Photo by Balazs Kornis, 2020
Thwin Thet Su San is a Sophomore student studying Finance at Florida International University. She dreams of working as a corporate lawyer after finishing grad school. She came to Miami from Yangon, Myanmar after finishing high school to explore, learn and grow in a new environment. Miami is a wonderful place for her to explore cultures other than the one she had grown up in for the past 17 years. She hopes that she will be able to gain amazing new experiences every week that she spends exploring Miami. Other than that, she loves reading fantasy and other novels in her free time. She recommends The Stranger by Albert Camus! This will be a great course as she will be able to leave the books and explore the real world.
Downtown Miami as Text
“Clash of Cultures” by Thwin Thet Su San of Downtown Miami,January 22,2021
Cramped between tall high rise buildings are different structures of architecture. This indeed is a clash of different cultures. On the corner, a small la ventanita occupies the space, providing quick meals for anyone who wants amazing food. Facing it was a humongous tall structure of a courthouse designed to look like a Babylonian ziggurat. Cars and metro still bustling down the road that divided the two buildings, yet it somehow provides this sense of balance. As we walk further down the street, the courthouse holds a statue of a man named Flagler who had improved the settlements along Miami. But this settlement didn’t come at a cheap price. This settlement had caused a loss in homes and lives of the indigenous, the Spanish and the African Americans. A racial war was upon them after segregation upon people was brought on by Flagler. What made Miami full of culture ranges from the slaves quarters and other buildings built by African Americans people to Wagner, a German man who fell in love with a Haitian Creole woman to indigenous people who had been driven down to Florida and had been settling down there ever since. The different cultures made Miami what it is today. To some people, America was the land of the free, a place of sanctuary and security compared to their home country. Its deep enrichment of Cuban American culture can be found in Downtown Miami where a statue of Operation Pedro Pan stands still, facing the Freedom Tower where they have first gotten their citizenship and moved towards freedom.
Everglades as Text
“Life of a little fish” by Thwin Thet Su San of Florida International University at Everglades National Park, February 5,2021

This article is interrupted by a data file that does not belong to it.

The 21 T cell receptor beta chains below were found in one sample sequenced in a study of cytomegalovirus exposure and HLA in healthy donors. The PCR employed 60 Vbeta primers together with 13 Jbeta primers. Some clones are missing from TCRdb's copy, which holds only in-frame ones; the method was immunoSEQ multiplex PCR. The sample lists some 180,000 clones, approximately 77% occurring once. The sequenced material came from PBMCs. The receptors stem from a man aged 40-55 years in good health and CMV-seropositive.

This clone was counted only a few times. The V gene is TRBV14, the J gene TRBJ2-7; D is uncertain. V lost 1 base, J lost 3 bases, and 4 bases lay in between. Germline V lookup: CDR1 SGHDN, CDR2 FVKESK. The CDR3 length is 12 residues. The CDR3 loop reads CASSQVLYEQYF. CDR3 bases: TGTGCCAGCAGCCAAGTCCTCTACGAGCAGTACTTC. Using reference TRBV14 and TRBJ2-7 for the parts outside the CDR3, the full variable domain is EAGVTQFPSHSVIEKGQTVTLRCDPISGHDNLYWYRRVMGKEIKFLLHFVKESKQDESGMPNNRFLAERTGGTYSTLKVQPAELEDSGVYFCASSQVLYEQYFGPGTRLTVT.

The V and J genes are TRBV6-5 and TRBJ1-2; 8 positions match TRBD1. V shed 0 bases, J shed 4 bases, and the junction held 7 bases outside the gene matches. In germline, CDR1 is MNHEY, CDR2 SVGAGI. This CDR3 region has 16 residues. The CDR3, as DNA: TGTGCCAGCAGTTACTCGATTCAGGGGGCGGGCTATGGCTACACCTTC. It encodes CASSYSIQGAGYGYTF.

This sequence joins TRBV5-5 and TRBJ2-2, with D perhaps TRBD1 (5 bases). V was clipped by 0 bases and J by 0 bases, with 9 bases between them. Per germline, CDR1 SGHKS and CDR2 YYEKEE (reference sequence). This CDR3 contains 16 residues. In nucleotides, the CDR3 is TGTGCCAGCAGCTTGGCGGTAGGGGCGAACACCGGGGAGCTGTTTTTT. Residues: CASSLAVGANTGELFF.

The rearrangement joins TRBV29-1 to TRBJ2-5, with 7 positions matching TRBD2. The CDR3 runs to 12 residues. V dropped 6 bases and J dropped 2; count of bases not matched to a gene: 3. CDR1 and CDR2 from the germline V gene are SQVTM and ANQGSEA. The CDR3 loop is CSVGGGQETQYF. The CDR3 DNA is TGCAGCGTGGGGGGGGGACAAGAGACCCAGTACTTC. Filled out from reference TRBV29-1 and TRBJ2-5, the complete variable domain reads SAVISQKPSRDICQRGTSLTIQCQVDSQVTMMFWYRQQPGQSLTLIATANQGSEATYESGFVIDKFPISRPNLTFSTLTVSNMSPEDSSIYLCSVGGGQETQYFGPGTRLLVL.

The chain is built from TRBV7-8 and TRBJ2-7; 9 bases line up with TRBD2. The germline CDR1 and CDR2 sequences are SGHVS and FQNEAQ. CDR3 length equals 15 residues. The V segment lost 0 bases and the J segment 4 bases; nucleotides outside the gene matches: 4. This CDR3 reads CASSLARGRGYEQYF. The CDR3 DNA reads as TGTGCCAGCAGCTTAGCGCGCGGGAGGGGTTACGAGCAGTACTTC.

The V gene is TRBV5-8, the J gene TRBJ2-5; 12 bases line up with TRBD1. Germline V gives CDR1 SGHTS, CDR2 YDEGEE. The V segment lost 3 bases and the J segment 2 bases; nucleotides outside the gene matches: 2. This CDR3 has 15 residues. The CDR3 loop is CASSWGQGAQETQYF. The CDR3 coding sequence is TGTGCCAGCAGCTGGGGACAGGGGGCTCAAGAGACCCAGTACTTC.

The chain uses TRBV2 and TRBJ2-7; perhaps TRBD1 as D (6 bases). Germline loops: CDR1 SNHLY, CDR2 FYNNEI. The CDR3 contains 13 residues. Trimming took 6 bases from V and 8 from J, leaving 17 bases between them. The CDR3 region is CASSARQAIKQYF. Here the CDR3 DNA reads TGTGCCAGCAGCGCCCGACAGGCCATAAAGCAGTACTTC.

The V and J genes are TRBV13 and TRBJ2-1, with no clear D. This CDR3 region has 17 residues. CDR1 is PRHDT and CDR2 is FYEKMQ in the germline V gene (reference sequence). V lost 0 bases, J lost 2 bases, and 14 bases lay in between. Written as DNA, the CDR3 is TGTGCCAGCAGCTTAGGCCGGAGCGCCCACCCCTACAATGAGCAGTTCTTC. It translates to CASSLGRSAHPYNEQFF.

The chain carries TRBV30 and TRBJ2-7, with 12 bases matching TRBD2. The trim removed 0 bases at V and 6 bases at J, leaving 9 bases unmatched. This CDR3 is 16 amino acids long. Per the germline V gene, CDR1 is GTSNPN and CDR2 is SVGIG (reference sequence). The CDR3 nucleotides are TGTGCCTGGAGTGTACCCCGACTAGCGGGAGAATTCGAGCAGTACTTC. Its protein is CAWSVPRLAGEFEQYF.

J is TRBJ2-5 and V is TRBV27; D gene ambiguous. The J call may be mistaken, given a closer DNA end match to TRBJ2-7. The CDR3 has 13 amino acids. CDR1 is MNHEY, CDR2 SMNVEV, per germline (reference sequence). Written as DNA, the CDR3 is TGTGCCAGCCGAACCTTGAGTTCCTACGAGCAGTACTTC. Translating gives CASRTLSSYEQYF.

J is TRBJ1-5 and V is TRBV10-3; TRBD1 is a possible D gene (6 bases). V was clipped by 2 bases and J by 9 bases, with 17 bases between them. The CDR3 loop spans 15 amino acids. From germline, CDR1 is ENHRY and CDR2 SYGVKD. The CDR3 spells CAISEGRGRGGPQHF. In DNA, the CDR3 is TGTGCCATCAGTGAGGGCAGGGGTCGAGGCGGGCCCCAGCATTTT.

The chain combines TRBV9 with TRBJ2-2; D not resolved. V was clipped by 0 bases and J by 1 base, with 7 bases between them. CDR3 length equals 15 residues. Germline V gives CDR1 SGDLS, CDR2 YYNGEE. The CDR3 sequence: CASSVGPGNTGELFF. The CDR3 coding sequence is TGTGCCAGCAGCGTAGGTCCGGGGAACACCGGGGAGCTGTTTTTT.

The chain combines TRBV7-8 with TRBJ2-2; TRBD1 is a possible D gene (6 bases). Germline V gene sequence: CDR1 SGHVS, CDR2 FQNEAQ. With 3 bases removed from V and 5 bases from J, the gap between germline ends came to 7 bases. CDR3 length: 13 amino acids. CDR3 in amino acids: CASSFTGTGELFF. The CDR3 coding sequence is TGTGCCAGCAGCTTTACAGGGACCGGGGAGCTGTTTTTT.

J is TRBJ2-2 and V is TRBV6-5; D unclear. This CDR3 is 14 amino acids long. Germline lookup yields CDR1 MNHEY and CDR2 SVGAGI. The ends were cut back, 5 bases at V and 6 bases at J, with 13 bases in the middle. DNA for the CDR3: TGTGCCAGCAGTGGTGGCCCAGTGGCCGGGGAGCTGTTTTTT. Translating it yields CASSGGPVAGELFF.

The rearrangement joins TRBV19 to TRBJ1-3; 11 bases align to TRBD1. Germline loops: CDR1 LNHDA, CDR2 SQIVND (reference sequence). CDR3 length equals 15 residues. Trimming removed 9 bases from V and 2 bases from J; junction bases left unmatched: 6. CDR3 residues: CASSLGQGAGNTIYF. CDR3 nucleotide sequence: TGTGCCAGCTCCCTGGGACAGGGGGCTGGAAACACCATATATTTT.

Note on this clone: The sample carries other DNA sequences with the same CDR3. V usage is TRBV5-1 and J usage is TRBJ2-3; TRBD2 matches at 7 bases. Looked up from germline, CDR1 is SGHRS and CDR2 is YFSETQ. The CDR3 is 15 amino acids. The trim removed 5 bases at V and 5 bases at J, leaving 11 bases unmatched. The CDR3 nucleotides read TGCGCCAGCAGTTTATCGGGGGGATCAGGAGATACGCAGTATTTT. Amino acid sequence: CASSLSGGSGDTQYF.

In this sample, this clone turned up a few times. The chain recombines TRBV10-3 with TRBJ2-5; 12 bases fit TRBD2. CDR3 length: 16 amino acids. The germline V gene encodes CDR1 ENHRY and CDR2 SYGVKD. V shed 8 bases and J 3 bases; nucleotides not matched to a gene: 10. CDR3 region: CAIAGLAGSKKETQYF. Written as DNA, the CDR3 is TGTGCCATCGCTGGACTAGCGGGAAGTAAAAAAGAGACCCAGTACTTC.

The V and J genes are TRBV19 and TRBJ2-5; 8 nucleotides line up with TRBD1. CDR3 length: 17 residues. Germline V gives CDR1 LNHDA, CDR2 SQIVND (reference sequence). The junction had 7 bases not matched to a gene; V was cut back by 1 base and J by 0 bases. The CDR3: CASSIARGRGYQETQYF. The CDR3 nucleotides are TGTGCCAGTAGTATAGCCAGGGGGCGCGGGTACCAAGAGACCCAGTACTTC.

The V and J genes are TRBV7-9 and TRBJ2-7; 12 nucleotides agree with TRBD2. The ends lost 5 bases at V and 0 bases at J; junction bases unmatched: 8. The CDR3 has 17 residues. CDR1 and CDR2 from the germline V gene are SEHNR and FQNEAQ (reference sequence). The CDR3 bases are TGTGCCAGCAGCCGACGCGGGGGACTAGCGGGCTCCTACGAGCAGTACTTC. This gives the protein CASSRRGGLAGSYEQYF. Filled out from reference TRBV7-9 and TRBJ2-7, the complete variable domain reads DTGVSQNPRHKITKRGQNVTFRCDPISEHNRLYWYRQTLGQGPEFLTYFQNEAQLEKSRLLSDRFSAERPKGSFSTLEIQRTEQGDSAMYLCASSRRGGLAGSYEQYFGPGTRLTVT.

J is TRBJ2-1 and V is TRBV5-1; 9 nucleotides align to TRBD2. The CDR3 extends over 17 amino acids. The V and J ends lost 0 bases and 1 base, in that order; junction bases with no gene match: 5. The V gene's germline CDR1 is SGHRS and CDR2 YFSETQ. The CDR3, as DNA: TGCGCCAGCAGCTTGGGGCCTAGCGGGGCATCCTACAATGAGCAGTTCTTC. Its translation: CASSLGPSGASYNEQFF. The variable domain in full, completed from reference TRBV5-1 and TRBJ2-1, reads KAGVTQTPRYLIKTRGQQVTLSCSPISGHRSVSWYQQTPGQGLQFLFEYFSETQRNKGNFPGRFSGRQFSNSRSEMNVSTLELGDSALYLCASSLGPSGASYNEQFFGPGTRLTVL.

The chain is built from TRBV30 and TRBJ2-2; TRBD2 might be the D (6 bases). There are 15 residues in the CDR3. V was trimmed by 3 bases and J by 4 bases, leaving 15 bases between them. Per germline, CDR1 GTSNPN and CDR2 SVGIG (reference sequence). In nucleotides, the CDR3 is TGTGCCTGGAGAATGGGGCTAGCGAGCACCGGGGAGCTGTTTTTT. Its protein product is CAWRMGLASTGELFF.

Mom had always told us that our nature is important to who we grow as a living being. Now, I was just a small fish in a large pond. Mom always reminds me and my siblings that our ancestors have lived in this swamp for a long time and that we should be grateful to be born with diverse plants and algae that we can feed on. I have only been swimming around in a tiny proximity from where I was born. I haven’t seen much but one thing I remembered when I opened my eyes was seeing a clear world where plants seem to stretch for miles and miles. Luscious greens and yellow seem to decorate my home, along with the light that seems to have traveled far through Cypress trees to get into the water. Sparkling streaks of lights serve as a way to explore this swamp even more. As I drift along further, the water gets muddier. The water was full of moving trunks that seem to make the peaceful serenity of my home chaotic. I, unlike my hundreds of brothers and sisters, felt the need to explore these moving trunks. I follow them along, hearing them talk and I learned something my mom has never taught me before. I knew we were not the only beings that exist, but I was hearing all about alligators, Burmese pythons, and bird species such as Anhinga which can potentially eat me. After stopping for a while, they started going to a restricted place my mom would never let me go. It was an alligator hole, where the water was muddy and deep filled with potential dangers. Luckily, there weren’t any animals that were dangerous to me. They mentioned something about the water level being higher than the normal dry season, and the alligators being scared of these moving trunks. After following these moving trunks struggle for so long in the muddy water, I decided it was time for me to go back to my family. They are probably wondering if I got eaten by a frog or one of the other animals, but mom I am coming back right now after a long day of exploring. Today I have learned something no other fish has, and that is, I am grateful to be born in a place where a lot of different moving trunks come to research on the peacefulness and the durability of this amazing home that I live in.